Doug Menefee, apparently in response to the good news about LUS’ project discussed in the previous post sends the link to Google’s new fiber-based WiFi product.
This is a great idea and I hope Google gets it out of beta. —Be sure to click through the “get started” link to get the entire flavor of the project.
Google, of course, has long been rumored to be putting together its own dark-fiber-based national backbone but this product would close the last mile gap between its backbone and the home. While this implemenation of the basic Fiber in the Sewers idea is unique it has probably been inspired by successful experiments in Albuquerque and the UK. New Orlean’s has also experimented with the idea.
(Please note: this was first published on April 1st)
LUS has revealed its Fiber to the Home plans!! Daylight savings glitch apparently causes early release of press release.
After a press release dated tomorrow, Monday, 4/2, showed up in PR inboxes across the city calls to LUS and George Graham (from whose office the missive was mailed) confirm its authenticity. The surprise release gives an amazing amount of detail (7 loosely organized pages) about topics the local utility has always deemed “proprietary information.”
Yes, It’s real…We just decided that since it has become extremely clear that FOI [Freedom of Information] requests that revealed these details were forthcoming we thought, what the heck; just release them. Besides most of this stuff is either obvious or nothing Cox or the phone company can do anything about anyway. Why not let the community know?
Huval declined to elaborate on what was meant by “extremely clear.”
Major points in the release:
- The initial FTTH network will be gigabit (not 100 megs as previously discussed in the media.)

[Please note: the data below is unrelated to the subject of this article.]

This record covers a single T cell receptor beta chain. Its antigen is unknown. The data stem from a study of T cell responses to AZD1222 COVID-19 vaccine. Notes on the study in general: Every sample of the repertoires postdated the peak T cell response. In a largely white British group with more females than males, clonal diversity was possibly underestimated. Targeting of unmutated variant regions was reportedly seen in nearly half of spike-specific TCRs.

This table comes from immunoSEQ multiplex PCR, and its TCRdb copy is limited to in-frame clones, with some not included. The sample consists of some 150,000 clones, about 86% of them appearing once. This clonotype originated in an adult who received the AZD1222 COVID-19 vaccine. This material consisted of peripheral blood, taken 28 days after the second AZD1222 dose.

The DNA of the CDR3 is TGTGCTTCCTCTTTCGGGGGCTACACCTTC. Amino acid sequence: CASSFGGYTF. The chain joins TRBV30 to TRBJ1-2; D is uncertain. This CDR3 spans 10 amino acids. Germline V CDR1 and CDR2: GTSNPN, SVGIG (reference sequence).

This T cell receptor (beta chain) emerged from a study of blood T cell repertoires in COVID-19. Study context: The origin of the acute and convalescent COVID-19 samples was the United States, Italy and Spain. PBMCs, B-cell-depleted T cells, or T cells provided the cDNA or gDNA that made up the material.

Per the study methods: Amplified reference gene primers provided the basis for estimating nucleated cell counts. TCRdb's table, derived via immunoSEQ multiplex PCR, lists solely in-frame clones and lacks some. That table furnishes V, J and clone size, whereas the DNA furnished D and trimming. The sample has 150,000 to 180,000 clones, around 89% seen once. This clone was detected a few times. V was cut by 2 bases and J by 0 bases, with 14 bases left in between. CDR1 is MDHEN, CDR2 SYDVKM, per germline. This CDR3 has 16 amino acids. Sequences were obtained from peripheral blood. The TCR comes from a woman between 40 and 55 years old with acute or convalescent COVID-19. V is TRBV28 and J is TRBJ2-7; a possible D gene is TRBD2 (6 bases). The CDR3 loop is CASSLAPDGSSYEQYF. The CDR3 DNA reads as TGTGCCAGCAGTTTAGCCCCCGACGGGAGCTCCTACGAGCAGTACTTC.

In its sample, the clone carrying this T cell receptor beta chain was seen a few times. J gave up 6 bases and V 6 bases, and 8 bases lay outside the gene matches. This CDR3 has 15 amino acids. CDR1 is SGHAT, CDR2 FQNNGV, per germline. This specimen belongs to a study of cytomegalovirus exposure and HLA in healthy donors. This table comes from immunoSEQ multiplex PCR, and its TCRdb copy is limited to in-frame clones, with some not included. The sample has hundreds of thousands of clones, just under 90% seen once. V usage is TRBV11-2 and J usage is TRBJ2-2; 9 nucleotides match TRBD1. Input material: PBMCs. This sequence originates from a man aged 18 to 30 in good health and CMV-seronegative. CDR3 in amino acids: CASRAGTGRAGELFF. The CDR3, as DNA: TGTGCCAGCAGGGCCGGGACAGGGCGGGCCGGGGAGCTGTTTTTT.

- An 802.11n (N!) wireless network will be built alongside the fiber build. Service will be available as an independent purchase but “will be cheaper in the bundle.” “This,” the release says enigmatically, “will be the Digital Divide offering.” (Side note: deploying “N” implies that Tropos will be upgrading their equipment. Presumably LUS knows something we don’t.)
- Probably associated with the wireless issue: “The CPE [Customer Premise Equipment] will equipped with a wireless node that can act as a repeater.” (I’m not sure I fully understand that but I think I like it.)
- Confirmation of the widely reported Symmetric Bandwidth feature is given; uploads will as speedy as downloads, making webmasters ecstatic.
- “Full Intranet Speeds” will be featured. —What Huval calls “peer to peer” speeds. Every customer, regardless of how much they are paying will be able to communicate at the full available speed of Lafayette’s network with any other customer who also has service—usually a large fraction of the gigabit limit. This is also called a “Digital Divide Feature.” (Now you have a reason to buy a new router to replace the 10/100 switch you bought in 2000!)
- A kitchen sink philosophy prevails: the network will offer POTS (analog phone) and VOIP; Analog and digital cable over dedicated “colors” as well as a full range of IP-based video products. (Legacy services are said to be ” translated in the CPE?”) Three local companies plan to offer “video-enhanced” security products. Related?: “a high-level API for service interoperability will available to entrepreneurs.” (Again, I think I like that.)